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Better tooth fillings? Materials that shrink when heated

Date:
February 10, 2012
Source:
National Institute for Materials Science
Summary:
New research holds promise for applications ranging from high-precision optical components to tooth fillings.
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New research holds promise for applications ranging from high-precision optical components to tooth fillings.

One common reason that people with fillings experience toothache is that their fillings expand at a different rate to the original tooth when, for example, drinking a hot drink. Contrary to intuition, however, not all materials expand when heated -- some actually contract. Recent research on these so-called negative thermal expansion (NTE) materials has led to the discovery of alloys exhibiting unexpectedly large thermal contraction.

Controlling the thermal expansion of composites is important for producing nanometer-scale electronic circuits, as well as the next-generation fuel cells and thermoelectric devices. An ability to combine NTE materials with 'normal' materials which expand upon heating ensures a reduction in thermal expansion in a composite material -- something that people with tooth fillings would appreciate. An example of such a composite is Invar, an iron-nickel alloy with a uniquely low coefficient of thermal expansion. As a result it is used where high dimensional stability is required, such as precision instruments, clocks or seismic creep gauges.

Koshi Takenaka at the Department of Crystalline Materials Science, Nagoya University in Japan works on NTE materials for practical applications. In the latest issue of Science and Technology of Advanced Materials he summarizes the physical mechanisms governing NTE with emphasis on recent developments.

Takenaka notes that, "NTE materials will expand our capability of thermal-expansion control, opening a new paradigm of materials science and technology thermal-expansion-adjustable composites." One challenge facing the scientist is that the addition of NTE materials to composites leads to undesirable instabilities at interfaces. New methods for producing stable interfaces between the host composite and NTE compensators are of critical importance. Nevertheless, the so-called 'one-component' materials -- such as manganese antiperovskites, zirconium vanadates, and hafnium tungstates -- exhibiting negligible thermal expansion offer a promising route towards achieving this goal.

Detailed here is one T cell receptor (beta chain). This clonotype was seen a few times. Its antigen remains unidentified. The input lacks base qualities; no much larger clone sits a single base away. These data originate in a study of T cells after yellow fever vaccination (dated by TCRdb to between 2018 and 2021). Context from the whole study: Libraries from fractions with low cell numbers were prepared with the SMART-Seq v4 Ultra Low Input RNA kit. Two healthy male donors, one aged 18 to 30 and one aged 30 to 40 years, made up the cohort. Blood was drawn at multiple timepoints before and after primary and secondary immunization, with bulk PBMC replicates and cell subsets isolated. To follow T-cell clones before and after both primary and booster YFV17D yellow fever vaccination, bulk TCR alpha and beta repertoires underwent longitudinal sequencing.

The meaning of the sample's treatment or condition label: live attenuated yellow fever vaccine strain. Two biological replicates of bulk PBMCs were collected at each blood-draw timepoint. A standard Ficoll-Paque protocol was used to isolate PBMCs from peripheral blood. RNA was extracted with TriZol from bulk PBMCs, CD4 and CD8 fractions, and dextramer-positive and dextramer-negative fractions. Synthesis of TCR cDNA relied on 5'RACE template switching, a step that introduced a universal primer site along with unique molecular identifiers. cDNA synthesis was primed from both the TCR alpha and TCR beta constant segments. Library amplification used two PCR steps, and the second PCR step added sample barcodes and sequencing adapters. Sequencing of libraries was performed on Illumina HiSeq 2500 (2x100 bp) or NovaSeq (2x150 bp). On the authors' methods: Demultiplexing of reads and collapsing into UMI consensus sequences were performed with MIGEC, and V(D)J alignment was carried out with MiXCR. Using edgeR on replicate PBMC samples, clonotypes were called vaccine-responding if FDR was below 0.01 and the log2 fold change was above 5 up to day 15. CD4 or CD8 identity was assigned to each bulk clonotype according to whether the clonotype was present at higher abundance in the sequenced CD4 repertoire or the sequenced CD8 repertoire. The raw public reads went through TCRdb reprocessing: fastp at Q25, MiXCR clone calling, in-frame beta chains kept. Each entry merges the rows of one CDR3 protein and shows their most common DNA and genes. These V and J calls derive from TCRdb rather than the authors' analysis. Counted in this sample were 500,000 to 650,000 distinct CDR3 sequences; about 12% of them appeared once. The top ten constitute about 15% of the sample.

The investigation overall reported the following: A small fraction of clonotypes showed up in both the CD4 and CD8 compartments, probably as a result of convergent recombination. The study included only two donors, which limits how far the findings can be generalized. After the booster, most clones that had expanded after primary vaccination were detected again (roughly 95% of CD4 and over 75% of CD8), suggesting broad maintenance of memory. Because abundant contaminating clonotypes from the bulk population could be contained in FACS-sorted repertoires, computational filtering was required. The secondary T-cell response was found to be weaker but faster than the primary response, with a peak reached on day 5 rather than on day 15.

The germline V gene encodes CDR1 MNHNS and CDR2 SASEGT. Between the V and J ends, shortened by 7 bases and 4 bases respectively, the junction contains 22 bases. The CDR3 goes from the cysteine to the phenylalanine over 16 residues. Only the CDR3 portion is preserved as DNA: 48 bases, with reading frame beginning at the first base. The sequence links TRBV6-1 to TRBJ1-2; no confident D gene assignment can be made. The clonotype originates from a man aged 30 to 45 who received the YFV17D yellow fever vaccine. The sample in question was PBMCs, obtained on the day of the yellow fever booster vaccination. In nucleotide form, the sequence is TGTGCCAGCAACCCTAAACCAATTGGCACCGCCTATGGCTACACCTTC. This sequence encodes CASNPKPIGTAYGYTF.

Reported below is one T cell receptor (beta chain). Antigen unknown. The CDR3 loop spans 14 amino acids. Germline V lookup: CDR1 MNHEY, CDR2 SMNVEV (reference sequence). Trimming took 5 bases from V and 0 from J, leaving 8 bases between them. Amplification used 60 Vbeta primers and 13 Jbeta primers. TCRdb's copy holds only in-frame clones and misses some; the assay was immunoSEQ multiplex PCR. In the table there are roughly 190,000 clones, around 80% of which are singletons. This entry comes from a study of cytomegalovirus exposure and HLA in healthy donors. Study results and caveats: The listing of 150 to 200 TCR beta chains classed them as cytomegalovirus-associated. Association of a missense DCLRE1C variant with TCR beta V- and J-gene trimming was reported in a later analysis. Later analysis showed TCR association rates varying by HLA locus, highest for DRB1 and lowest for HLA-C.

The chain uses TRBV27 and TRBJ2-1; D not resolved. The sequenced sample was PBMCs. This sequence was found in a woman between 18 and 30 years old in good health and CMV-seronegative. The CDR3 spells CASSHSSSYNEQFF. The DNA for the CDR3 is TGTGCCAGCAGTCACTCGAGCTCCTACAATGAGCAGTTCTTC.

Story Source:

The above post is reprinted from materials provided by National Institute for Materials Science. Note: Materials may be edited for content and length.


Journal Reference:

  1. Koshi Takenaka. Negative thermal expansion materials: technological key for control of thermal expansion. Science and Technology of Advanced Materials, 2012; 13 (1): 013001 DOI: 10.1088/1468-6996/13/1/013001

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National Institute for Materials Science. "Better tooth fillings? Materials that shrink when heated." ScienceDaily. ScienceDaily, 10 February 2012. <www.sciencedaily.com/releases/2012/02/120210104756.htm>.
National Institute for Materials Science. (2012, February 10). Better tooth fillings? Materials that shrink when heated. ScienceDaily. Retrieved August 1, 2015 from www.sciencedaily.com/releases/2012/02/120210104756.htm
National Institute for Materials Science. "Better tooth fillings? Materials that shrink when heated." ScienceDaily. www.sciencedaily.com/releases/2012/02/120210104756.htm (accessed August 1, 2015).

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